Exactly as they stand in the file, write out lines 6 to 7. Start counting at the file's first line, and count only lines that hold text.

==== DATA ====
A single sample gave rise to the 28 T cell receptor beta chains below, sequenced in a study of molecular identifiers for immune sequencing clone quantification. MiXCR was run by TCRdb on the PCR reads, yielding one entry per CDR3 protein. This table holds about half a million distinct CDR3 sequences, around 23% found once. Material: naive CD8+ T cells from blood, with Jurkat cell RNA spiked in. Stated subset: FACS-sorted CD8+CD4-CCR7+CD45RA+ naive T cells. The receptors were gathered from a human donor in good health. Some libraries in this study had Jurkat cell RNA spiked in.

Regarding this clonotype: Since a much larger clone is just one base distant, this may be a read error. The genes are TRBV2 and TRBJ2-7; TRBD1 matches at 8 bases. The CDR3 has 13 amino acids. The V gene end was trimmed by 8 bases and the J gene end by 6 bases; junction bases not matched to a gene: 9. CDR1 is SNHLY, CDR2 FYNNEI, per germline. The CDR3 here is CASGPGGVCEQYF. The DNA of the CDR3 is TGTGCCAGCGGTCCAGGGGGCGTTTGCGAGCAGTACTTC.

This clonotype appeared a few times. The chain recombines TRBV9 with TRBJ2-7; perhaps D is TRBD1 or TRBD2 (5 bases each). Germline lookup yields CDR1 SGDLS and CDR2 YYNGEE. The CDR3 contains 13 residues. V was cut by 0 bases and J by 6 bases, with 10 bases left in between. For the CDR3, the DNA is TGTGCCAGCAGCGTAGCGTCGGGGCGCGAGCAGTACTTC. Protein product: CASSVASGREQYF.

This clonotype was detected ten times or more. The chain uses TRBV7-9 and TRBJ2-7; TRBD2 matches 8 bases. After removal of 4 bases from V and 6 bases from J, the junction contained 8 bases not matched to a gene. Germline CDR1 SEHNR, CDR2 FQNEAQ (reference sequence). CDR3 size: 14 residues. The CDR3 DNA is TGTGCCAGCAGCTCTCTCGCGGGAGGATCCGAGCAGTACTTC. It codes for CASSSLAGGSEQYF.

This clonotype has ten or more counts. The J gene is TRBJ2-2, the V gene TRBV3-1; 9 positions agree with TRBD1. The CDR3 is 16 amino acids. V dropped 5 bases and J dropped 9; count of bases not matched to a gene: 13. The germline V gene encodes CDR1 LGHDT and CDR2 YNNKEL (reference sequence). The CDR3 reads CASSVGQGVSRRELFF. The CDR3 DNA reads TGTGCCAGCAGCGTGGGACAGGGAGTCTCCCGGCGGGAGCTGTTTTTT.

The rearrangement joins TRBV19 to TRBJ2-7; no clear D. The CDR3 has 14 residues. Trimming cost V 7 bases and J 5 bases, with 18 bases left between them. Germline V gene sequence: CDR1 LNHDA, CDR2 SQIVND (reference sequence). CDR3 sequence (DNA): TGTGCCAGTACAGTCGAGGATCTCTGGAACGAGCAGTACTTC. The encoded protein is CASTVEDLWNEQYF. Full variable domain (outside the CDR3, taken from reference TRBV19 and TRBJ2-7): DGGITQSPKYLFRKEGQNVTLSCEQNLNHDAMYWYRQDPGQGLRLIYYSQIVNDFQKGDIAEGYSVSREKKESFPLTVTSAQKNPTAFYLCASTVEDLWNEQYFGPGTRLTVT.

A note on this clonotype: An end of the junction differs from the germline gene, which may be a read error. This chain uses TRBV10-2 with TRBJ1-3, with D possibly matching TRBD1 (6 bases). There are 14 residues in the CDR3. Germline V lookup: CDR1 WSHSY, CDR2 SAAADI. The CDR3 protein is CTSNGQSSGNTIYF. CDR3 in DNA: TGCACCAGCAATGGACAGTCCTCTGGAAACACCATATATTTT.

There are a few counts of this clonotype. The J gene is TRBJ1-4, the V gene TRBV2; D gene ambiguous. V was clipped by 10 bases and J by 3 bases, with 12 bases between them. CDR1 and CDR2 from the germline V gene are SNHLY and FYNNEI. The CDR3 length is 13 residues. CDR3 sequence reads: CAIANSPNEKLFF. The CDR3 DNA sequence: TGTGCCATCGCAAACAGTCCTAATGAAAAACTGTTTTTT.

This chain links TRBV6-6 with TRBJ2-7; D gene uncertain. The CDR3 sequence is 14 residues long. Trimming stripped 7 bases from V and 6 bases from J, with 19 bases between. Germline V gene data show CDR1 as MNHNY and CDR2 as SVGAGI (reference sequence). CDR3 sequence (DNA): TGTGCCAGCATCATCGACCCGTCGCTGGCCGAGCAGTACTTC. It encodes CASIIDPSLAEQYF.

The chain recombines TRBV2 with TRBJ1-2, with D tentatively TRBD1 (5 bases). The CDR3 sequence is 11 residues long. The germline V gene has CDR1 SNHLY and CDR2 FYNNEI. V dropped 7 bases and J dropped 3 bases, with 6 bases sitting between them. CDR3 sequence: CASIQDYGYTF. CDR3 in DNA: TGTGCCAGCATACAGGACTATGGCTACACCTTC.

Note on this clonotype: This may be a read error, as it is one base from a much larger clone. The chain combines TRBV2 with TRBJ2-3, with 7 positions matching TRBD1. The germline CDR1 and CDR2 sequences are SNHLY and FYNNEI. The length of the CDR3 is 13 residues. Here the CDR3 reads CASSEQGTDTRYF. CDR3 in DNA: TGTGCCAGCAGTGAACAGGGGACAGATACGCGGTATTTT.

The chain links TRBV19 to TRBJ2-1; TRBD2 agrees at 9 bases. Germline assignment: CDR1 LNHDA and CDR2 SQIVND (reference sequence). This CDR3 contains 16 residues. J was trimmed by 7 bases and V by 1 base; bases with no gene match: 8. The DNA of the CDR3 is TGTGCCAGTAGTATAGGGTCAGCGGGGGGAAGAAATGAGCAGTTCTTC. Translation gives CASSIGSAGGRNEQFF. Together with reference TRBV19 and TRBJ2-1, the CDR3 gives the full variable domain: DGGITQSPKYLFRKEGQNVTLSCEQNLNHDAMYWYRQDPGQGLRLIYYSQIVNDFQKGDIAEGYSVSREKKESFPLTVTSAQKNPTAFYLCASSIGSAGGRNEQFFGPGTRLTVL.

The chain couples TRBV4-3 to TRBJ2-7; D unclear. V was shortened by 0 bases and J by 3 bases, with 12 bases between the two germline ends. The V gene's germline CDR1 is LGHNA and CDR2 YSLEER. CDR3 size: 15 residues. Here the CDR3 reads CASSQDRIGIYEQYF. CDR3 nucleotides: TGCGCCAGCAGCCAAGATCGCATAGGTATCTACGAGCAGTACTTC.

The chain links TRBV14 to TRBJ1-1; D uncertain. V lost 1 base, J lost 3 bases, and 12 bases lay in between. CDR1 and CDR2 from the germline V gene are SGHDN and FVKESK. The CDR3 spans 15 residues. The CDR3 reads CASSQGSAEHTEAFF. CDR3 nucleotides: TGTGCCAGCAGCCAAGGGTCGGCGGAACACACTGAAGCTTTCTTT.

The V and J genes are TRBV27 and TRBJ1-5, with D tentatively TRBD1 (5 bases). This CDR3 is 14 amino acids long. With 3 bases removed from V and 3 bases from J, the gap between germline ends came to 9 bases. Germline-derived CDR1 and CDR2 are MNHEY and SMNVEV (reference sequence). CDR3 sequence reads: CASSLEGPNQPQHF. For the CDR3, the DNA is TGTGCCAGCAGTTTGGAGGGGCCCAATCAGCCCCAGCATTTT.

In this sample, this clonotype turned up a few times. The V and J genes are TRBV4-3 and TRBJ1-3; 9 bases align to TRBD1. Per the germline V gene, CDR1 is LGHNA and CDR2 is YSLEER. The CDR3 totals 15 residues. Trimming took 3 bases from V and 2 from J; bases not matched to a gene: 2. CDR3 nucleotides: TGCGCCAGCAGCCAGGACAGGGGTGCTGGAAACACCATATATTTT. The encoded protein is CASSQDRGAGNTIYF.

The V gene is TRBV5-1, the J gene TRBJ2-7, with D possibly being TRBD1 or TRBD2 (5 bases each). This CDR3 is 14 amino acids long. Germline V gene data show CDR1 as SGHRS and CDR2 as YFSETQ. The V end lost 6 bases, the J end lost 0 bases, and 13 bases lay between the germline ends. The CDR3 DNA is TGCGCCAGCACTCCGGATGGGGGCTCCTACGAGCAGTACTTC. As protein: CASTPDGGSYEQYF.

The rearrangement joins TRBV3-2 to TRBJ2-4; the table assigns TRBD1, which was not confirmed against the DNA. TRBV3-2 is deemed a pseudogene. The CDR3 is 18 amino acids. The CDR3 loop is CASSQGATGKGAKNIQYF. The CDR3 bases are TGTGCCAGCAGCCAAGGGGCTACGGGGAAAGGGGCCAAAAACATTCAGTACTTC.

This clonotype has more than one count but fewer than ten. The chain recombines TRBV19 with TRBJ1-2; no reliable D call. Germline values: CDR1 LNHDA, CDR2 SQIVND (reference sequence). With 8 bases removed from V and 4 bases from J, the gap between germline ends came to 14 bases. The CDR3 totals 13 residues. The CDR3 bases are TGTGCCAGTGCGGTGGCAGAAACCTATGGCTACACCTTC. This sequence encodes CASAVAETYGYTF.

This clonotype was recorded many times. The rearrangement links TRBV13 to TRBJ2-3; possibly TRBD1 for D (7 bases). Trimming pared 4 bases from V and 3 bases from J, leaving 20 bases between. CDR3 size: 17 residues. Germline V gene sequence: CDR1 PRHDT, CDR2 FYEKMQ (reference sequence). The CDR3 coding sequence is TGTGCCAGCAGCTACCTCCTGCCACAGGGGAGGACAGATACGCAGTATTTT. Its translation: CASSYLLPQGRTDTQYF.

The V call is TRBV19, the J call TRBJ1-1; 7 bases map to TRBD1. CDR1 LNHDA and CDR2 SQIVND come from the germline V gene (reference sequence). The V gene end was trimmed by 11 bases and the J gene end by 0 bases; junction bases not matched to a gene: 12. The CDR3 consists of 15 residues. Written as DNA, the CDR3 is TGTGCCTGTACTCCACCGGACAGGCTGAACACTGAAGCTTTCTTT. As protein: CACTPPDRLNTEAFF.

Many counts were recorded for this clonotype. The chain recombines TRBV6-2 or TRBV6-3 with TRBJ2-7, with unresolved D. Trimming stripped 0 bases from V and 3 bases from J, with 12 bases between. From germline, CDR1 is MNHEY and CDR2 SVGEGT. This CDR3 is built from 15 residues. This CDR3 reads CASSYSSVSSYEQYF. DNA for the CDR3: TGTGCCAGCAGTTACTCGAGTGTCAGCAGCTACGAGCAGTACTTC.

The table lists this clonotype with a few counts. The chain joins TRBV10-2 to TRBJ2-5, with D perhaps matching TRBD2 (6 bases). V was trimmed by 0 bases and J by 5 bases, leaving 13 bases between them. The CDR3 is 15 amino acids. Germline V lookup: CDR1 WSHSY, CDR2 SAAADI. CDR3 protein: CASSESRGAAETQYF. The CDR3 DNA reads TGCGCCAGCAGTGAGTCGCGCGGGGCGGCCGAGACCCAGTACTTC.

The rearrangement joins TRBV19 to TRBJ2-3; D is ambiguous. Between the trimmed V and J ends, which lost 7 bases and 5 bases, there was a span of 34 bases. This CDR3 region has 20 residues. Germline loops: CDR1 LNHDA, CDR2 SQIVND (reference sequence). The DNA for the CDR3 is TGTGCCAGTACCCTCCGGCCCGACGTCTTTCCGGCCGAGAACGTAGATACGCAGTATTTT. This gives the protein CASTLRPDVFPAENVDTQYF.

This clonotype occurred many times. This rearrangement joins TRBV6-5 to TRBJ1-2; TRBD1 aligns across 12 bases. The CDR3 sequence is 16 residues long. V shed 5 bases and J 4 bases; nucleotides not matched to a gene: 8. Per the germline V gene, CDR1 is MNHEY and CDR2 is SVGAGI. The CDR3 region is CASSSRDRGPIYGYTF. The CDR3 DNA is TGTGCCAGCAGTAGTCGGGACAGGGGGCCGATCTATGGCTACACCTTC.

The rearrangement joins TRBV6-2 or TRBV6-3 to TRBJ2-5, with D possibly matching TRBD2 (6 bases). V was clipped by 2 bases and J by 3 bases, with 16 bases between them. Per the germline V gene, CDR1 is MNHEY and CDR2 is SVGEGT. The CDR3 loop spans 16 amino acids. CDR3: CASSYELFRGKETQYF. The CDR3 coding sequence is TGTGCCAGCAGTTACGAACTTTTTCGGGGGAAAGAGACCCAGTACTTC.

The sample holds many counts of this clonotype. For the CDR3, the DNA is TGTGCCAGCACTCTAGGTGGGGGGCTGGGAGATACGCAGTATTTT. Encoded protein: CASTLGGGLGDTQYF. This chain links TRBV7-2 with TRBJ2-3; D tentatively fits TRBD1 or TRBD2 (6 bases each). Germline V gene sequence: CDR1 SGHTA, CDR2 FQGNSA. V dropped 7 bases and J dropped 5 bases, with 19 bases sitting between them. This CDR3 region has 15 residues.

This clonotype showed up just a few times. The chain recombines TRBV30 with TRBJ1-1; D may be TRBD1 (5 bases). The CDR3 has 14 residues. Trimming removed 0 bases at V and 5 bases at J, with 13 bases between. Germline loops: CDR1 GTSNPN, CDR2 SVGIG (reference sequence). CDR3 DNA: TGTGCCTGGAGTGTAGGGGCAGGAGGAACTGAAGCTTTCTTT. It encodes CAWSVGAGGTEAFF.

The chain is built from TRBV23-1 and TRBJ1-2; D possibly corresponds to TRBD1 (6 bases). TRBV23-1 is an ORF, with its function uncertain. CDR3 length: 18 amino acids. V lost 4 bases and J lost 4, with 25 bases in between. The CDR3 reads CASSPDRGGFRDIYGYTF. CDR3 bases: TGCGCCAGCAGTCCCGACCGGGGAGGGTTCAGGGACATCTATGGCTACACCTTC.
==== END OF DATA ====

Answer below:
The rearrangement joins TRBV19 to TRBJ2-7; no clear D. The CDR3 has 14 residues. Trimming cost V 7 bases and J 5 bases, with 18 bases left between them. Germline V gene sequence: CDR1 LNHDA, CDR2 SQIVND (reference sequence). CDR3 sequence (DNA): TGTGCCAGTACAGTCGAGGATCTCTGGAACGAGCAGTACTTC. The encoded protein is CASTVEDLWNEQYF. Full variable domain (outside the CDR3, taken from reference TRBV19 and TRBJ2-7): DGGITQSPKYLFRKEGQNVTLSCEQNLNHDAMYWYRQDPGQGLRLIYYSQIVNDFQKGDIAEGYSVSREKKESFPLTVTSAQKNPTAFYLCASTVEDLWNEQYFGPGTRLTVT.

A note on this clonotype: An end of the junction differs from the germline gene, which may be a read error. This chain uses TRBV10-2 with TRBJ1-3, with D possibly matching TRBD1 (6 bases). There are 14 residues in the CDR3. Germline V lookup: CDR1 WSHSY, CDR2 SAAADI. The CDR3 protein is CTSNGQSSGNTIYF. CDR3 in DNA: TGCACCAGCAATGGACAGTCCTCTGGAAACACCATATATTTT.